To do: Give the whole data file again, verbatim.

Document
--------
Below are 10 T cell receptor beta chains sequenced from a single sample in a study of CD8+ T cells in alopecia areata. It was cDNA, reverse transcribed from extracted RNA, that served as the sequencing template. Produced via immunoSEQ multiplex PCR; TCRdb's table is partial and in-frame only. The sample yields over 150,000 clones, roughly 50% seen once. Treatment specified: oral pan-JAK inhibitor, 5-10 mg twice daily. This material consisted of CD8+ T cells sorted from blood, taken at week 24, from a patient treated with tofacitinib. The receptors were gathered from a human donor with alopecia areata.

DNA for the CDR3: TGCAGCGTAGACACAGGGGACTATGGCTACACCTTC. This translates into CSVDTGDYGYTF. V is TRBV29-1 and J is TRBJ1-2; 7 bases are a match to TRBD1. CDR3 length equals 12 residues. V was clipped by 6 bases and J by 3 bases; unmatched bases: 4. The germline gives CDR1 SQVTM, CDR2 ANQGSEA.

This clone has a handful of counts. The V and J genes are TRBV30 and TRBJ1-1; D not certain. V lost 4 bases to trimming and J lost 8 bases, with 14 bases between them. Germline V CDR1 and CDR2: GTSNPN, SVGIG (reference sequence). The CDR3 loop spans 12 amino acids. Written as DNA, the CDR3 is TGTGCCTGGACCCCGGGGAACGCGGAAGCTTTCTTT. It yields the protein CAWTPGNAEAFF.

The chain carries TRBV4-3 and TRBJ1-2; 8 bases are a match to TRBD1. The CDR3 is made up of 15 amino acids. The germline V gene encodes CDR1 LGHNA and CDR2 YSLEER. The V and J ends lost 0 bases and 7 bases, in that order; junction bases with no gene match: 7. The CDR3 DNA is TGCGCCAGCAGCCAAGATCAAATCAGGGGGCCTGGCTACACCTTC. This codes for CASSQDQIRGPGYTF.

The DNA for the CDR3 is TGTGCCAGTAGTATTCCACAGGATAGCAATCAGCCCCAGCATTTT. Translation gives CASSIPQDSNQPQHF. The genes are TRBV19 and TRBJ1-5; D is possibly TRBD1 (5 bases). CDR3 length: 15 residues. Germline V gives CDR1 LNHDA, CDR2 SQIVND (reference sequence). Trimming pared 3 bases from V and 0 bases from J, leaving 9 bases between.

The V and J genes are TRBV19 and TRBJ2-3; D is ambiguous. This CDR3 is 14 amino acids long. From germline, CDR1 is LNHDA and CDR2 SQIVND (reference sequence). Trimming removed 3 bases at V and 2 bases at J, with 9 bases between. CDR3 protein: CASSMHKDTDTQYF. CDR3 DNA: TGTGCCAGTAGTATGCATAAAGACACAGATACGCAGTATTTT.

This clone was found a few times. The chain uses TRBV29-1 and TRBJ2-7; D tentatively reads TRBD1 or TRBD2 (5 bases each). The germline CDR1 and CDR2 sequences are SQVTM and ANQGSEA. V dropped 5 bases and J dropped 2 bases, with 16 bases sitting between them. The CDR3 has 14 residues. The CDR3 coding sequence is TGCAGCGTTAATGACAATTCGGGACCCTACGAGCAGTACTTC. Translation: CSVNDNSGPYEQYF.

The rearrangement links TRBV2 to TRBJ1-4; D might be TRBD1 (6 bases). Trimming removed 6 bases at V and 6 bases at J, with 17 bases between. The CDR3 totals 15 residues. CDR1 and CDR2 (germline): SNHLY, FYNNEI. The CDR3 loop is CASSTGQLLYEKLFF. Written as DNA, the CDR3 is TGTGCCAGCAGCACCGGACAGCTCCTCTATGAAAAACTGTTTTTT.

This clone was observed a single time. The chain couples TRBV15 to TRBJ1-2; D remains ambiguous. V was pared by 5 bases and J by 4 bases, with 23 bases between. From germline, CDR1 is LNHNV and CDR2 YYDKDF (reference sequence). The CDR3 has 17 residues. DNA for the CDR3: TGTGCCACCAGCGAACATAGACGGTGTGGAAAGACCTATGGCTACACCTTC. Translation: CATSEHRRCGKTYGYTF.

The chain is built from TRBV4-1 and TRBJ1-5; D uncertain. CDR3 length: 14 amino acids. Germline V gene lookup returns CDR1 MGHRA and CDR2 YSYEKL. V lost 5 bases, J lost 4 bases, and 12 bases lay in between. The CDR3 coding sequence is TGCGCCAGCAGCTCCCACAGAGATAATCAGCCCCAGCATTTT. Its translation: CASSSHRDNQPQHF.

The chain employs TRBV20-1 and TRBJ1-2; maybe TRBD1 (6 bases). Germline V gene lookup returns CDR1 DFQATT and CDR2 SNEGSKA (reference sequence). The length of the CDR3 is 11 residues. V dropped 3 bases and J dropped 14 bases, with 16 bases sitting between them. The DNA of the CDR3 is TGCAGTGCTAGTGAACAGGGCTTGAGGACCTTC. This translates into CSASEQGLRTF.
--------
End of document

Below are 10 T cell receptor beta chains sequenced from a single sample in a study of CD8+ T cells in alopecia areata. It was cDNA, reverse transcribed from extracted RNA, that served as the sequencing template. Produced via immunoSEQ multiplex PCR; TCRdb's table is partial and in-frame only. The sample yields over 150,000 clones, roughly 50% seen once. Treatment specified: oral pan-JAK inhibitor, 5-10 mg twice daily. This material consisted of CD8+ T cells sorted from blood, taken at week 24, from a patient treated with tofacitinib. The receptors were gathered from a human donor with alopecia areata.

DNA for the CDR3: TGCAGCGTAGACACAGGGGACTATGGCTACACCTTC. This translates into CSVDTGDYGYTF. V is TRBV29-1 and J is TRBJ1-2; 7 bases are a match to TRBD1. CDR3 length equals 12 residues. V was clipped by 6 bases and J by 3 bases; unmatched bases: 4. The germline gives CDR1 SQVTM, CDR2 ANQGSEA.

This clone has a handful of counts. The V and J genes are TRBV30 and TRBJ1-1; D not certain. V lost 4 bases to trimming and J lost 8 bases, with 14 bases between them. Germline V CDR1 and CDR2: GTSNPN, SVGIG (reference sequence). The CDR3 loop spans 12 amino acids. Written as DNA, the CDR3 is TGTGCCTGGACCCCGGGGAACGCGGAAGCTTTCTTT. It yields the protein CAWTPGNAEAFF.

The chain carries TRBV4-3 and TRBJ1-2; 8 bases are a match to TRBD1. The CDR3 is made up of 15 amino acids. The germline V gene encodes CDR1 LGHNA and CDR2 YSLEER. The V and J ends lost 0 bases and 7 bases, in that order; junction bases with no gene match: 7. The CDR3 DNA is TGCGCCAGCAGCCAAGATCAAATCAGGGGGCCTGGCTACACCTTC. This codes for CASSQDQIRGPGYTF.

The DNA for the CDR3 is TGTGCCAGTAGTATTCCACAGGATAGCAATCAGCCCCAGCATTTT. Translation gives CASSIPQDSNQPQHF. The genes are TRBV19 and TRBJ1-5; D is possibly TRBD1 (5 bases). CDR3 length: 15 residues. Germline V gives CDR1 LNHDA, CDR2 SQIVND (reference sequence). Trimming pared 3 bases from V and 0 bases from J, leaving 9 bases between.

The V and J genes are TRBV19 and TRBJ2-3; D is ambiguous. This CDR3 is 14 amino acids long. From germline, CDR1 is LNHDA and CDR2 SQIVND (reference sequence). Trimming removed 3 bases at V and 2 bases at J, with 9 bases between. CDR3 protein: CASSMHKDTDTQYF. CDR3 DNA: TGTGCCAGTAGTATGCATAAAGACACAGATACGCAGTATTTT.

This clone was found a few times. The chain uses TRBV29-1 and TRBJ2-7; D tentatively reads TRBD1 or TRBD2 (5 bases each). The germline CDR1 and CDR2 sequences are SQVTM and ANQGSEA. V dropped 5 bases and J dropped 2 bases, with 16 bases sitting between them. The CDR3 has 14 residues. The CDR3 coding sequence is TGCAGCGTTAATGACAATTCGGGACCCTACGAGCAGTACTTC. Translation: CSVNDNSGPYEQYF.

The rearrangement links TRBV2 to TRBJ1-4; D might be TRBD1 (6 bases). Trimming removed 6 bases at V and 6 bases at J, with 17 bases between. The CDR3 totals 15 residues. CDR1 and CDR2 (germline): SNHLY, FYNNEI. The CDR3 loop is CASSTGQLLYEKLFF. Written as DNA, the CDR3 is TGTGCCAGCAGCACCGGACAGCTCCTCTATGAAAAACTGTTTTTT.

This clone was observed a single time. The chain couples TRBV15 to TRBJ1-2; D remains ambiguous. V was pared by 5 bases and J by 4 bases, with 23 bases between. From germline, CDR1 is LNHNV and CDR2 YYDKDF (reference sequence). The CDR3 has 17 residues. DNA for the CDR3: TGTGCCACCAGCGAACATAGACGGTGTGGAAAGACCTATGGCTACACCTTC. Translation: CATSEHRRCGKTYGYTF.

The chain is built from TRBV4-1 and TRBJ1-5; D uncertain. CDR3 length: 14 amino acids. Germline V gene lookup returns CDR1 MGHRA and CDR2 YSYEKL. V lost 5 bases, J lost 4 bases, and 12 bases lay in between. The CDR3 coding sequence is TGCGCCAGCAGCTCCCACAGAGATAATCAGCCCCAGCATTTT. Its translation: CASSSHRDNQPQHF.

The chain employs TRBV20-1 and TRBJ1-2; maybe TRBD1 (6 bases). Germline V gene lookup returns CDR1 DFQATT and CDR2 SNEGSKA (reference sequence). The length of the CDR3 is 11 residues. V dropped 3 bases and J dropped 14 bases, with 16 bases sitting between them. The DNA of the CDR3 is TGCAGTGCTAGTGAACAGGGCTTGAGGACCTTC. This translates into CSASEQGLRTF.